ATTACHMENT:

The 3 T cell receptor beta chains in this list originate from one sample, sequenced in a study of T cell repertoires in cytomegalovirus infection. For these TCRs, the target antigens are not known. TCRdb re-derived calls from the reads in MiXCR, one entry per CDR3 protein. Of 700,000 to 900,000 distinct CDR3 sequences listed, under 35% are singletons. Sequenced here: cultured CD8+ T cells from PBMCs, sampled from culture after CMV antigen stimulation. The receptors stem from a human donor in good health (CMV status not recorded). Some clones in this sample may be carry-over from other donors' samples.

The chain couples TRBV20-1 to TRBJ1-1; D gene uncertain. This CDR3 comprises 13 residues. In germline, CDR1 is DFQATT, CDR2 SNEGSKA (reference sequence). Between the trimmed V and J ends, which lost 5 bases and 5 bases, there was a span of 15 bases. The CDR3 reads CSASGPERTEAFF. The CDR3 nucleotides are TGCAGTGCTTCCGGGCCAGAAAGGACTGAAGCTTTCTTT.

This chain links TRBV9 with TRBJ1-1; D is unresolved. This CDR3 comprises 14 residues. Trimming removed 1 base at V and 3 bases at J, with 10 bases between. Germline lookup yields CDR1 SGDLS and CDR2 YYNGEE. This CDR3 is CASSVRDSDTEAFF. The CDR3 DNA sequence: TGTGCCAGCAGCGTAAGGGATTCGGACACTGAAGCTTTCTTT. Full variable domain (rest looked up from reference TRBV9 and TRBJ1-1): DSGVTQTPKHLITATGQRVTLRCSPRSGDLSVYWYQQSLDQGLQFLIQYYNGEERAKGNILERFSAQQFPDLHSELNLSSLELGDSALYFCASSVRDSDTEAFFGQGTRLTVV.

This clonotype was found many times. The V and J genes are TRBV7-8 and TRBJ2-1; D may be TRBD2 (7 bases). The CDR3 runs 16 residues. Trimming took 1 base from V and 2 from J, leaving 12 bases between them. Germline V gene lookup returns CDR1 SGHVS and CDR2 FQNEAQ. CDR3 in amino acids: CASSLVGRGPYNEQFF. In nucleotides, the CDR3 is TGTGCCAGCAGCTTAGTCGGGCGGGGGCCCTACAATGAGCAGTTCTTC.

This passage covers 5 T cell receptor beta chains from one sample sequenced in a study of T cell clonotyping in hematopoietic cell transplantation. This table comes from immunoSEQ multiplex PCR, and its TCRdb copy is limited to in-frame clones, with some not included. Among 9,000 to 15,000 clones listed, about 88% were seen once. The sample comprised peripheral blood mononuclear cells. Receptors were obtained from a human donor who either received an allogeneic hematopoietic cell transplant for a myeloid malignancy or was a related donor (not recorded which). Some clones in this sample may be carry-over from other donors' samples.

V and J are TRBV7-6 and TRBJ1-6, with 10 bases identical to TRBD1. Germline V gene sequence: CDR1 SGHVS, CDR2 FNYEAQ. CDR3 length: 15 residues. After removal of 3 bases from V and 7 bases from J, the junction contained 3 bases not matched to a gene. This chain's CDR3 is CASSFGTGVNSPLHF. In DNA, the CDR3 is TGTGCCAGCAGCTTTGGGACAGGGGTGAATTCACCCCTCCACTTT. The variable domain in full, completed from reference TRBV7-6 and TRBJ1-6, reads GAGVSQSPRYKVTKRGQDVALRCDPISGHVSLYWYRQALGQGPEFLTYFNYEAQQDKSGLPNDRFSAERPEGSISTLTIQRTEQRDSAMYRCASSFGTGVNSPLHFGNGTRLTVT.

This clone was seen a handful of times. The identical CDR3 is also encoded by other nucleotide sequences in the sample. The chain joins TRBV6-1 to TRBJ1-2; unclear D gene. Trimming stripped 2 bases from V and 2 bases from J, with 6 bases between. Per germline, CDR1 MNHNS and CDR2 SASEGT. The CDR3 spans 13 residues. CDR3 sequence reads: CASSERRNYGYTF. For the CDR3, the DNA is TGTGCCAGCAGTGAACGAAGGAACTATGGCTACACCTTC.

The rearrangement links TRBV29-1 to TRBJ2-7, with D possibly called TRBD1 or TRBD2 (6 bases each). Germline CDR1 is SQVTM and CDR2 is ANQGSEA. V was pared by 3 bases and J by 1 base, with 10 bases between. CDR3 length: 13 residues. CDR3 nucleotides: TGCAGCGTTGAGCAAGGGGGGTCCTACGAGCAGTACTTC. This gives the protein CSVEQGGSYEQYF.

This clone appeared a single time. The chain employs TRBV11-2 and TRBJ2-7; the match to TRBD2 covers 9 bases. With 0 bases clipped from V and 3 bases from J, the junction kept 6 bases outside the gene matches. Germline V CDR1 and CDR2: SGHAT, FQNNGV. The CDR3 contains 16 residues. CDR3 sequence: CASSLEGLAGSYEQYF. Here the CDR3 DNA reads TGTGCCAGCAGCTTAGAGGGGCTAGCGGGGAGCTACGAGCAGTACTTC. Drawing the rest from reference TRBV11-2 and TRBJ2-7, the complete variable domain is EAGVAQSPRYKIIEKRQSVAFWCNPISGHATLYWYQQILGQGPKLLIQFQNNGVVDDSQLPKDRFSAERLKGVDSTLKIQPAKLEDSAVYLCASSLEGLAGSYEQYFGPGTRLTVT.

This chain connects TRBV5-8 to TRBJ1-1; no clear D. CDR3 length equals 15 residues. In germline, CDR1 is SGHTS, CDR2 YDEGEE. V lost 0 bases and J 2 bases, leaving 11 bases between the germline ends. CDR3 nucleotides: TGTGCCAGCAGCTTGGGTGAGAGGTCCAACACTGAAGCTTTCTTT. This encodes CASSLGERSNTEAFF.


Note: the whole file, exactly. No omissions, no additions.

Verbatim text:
The 3 T cell receptor beta chains in this list originate from one sample, sequenced in a study of T cell repertoires in cytomegalovirus infection. For these TCRs, the target antigens are not known. TCRdb re-derived calls from the reads in MiXCR, one entry per CDR3 protein. Of 700,000 to 900,000 distinct CDR3 sequences listed, under 35% are singletons. Sequenced here: cultured CD8+ T cells from PBMCs, sampled from culture after CMV antigen stimulation. The receptors stem from a human donor in good health (CMV status not recorded). Some clones in this sample may be carry-over from other donors' samples.

The chain couples TRBV20-1 to TRBJ1-1; D gene uncertain. This CDR3 comprises 13 residues. In germline, CDR1 is DFQATT, CDR2 SNEGSKA (reference sequence). Between the trimmed V and J ends, which lost 5 bases and 5 bases, there was a span of 15 bases. The CDR3 reads CSASGPERTEAFF. The CDR3 nucleotides are TGCAGTGCTTCCGGGCCAGAAAGGACTGAAGCTTTCTTT.

This chain links TRBV9 with TRBJ1-1; D is unresolved. This CDR3 comprises 14 residues. Trimming removed 1 base at V and 3 bases at J, with 10 bases between. Germline lookup yields CDR1 SGDLS and CDR2 YYNGEE. This CDR3 is CASSVRDSDTEAFF. The CDR3 DNA sequence: TGTGCCAGCAGCGTAAGGGATTCGGACACTGAAGCTTTCTTT. Full variable domain (rest looked up from reference TRBV9 and TRBJ1-1): DSGVTQTPKHLITATGQRVTLRCSPRSGDLSVYWYQQSLDQGLQFLIQYYNGEERAKGNILERFSAQQFPDLHSELNLSSLELGDSALYFCASSVRDSDTEAFFGQGTRLTVV.

This clonotype was found many times. The V and J genes are TRBV7-8 and TRBJ2-1; D may be TRBD2 (7 bases). The CDR3 runs 16 residues. Trimming took 1 base from V and 2 from J, leaving 12 bases between them. Germline V gene lookup returns CDR1 SGHVS and CDR2 FQNEAQ. CDR3 in amino acids: CASSLVGRGPYNEQFF. In nucleotides, the CDR3 is TGTGCCAGCAGCTTAGTCGGGCGGGGGCCCTACAATGAGCAGTTCTTC.

This passage covers 5 T cell receptor beta chains from one sample sequenced in a study of T cell clonotyping in hematopoietic cell transplantation. This table comes from immunoSEQ multiplex PCR, and its TCRdb copy is limited to in-frame clones, with some not included. Among 9,000 to 15,000 clones listed, about 88% were seen once. The sample comprised peripheral blood mononuclear cells. Receptors were obtained from a human donor who either received an allogeneic hematopoietic cell transplant for a myeloid malignancy or was a related donor (not recorded which). Some clones in this sample may be carry-over from other donors' samples.

V and J are TRBV7-6 and TRBJ1-6, with 10 bases identical to TRBD1. Germline V gene sequence: CDR1 SGHVS, CDR2 FNYEAQ. CDR3 length: 15 residues. After removal of 3 bases from V and 7 bases from J, the junction contained 3 bases not matched to a gene. This chain's CDR3 is CASSFGTGVNSPLHF. In DNA, the CDR3 is TGTGCCAGCAGCTTTGGGACAGGGGTGAATTCACCCCTCCACTTT. The variable domain in full, completed from reference TRBV7-6 and TRBJ1-6, reads GAGVSQSPRYKVTKRGQDVALRCDPISGHVSLYWYRQALGQGPEFLTYFNYEAQQDKSGLPNDRFSAERPEGSISTLTIQRTEQRDSAMYRCASSFGTGVNSPLHFGNGTRLTVT.

This clone was seen a handful of times. The identical CDR3 is also encoded by other nucleotide sequences in the sample. The chain joins TRBV6-1 to TRBJ1-2; unclear D gene. Trimming stripped 2 bases from V and 2 bases from J, with 6 bases between. Per germline, CDR1 MNHNS and CDR2 SASEGT. The CDR3 spans 13 residues. CDR3 sequence reads: CASSERRNYGYTF. For the CDR3, the DNA is TGTGCCAGCAGTGAACGAAGGAACTATGGCTACACCTTC.

The rearrangement links TRBV29-1 to TRBJ2-7, with D possibly called TRBD1 or TRBD2 (6 bases each). Germline CDR1 is SQVTM and CDR2 is ANQGSEA. V was pared by 3 bases and J by 1 base, with 10 bases between. CDR3 length: 13 residues. CDR3 nucleotides: TGCAGCGTTGAGCAAGGGGGGTCCTACGAGCAGTACTTC. This gives the protein CSVEQGGSYEQYF.

This clone appeared a single time. The chain employs TRBV11-2 and TRBJ2-7; the match to TRBD2 covers 9 bases. With 0 bases clipped from V and 3 bases from J, the junction kept 6 bases outside the gene matches. Germline V CDR1 and CDR2: SGHAT, FQNNGV. The CDR3 contains 16 residues. CDR3 sequence: CASSLEGLAGSYEQYF. Here the CDR3 DNA reads TGTGCCAGCAGCTTAGAGGGGCTAGCGGGGAGCTACGAGCAGTACTTC. Drawing the rest from reference TRBV11-2 and TRBJ2-7, the complete variable domain is EAGVAQSPRYKIIEKRQSVAFWCNPISGHATLYWYQQILGQGPKLLIQFQNNGVVDDSQLPKDRFSAERLKGVDSTLKIQPAKLEDSAVYLCASSLEGLAGSYEQYFGPGTRLTVT.

This chain connects TRBV5-8 to TRBJ1-1; no clear D. CDR3 length equals 15 residues. In germline, CDR1 is SGHTS, CDR2 YDEGEE. V lost 0 bases and J 2 bases, leaving 11 bases between the germline ends. CDR3 nucleotides: TGTGCCAGCAGCTTGGGTGAGAGGTCCAACACTGAAGCTTTCTTT. This encodes CASSLGERSNTEAFF.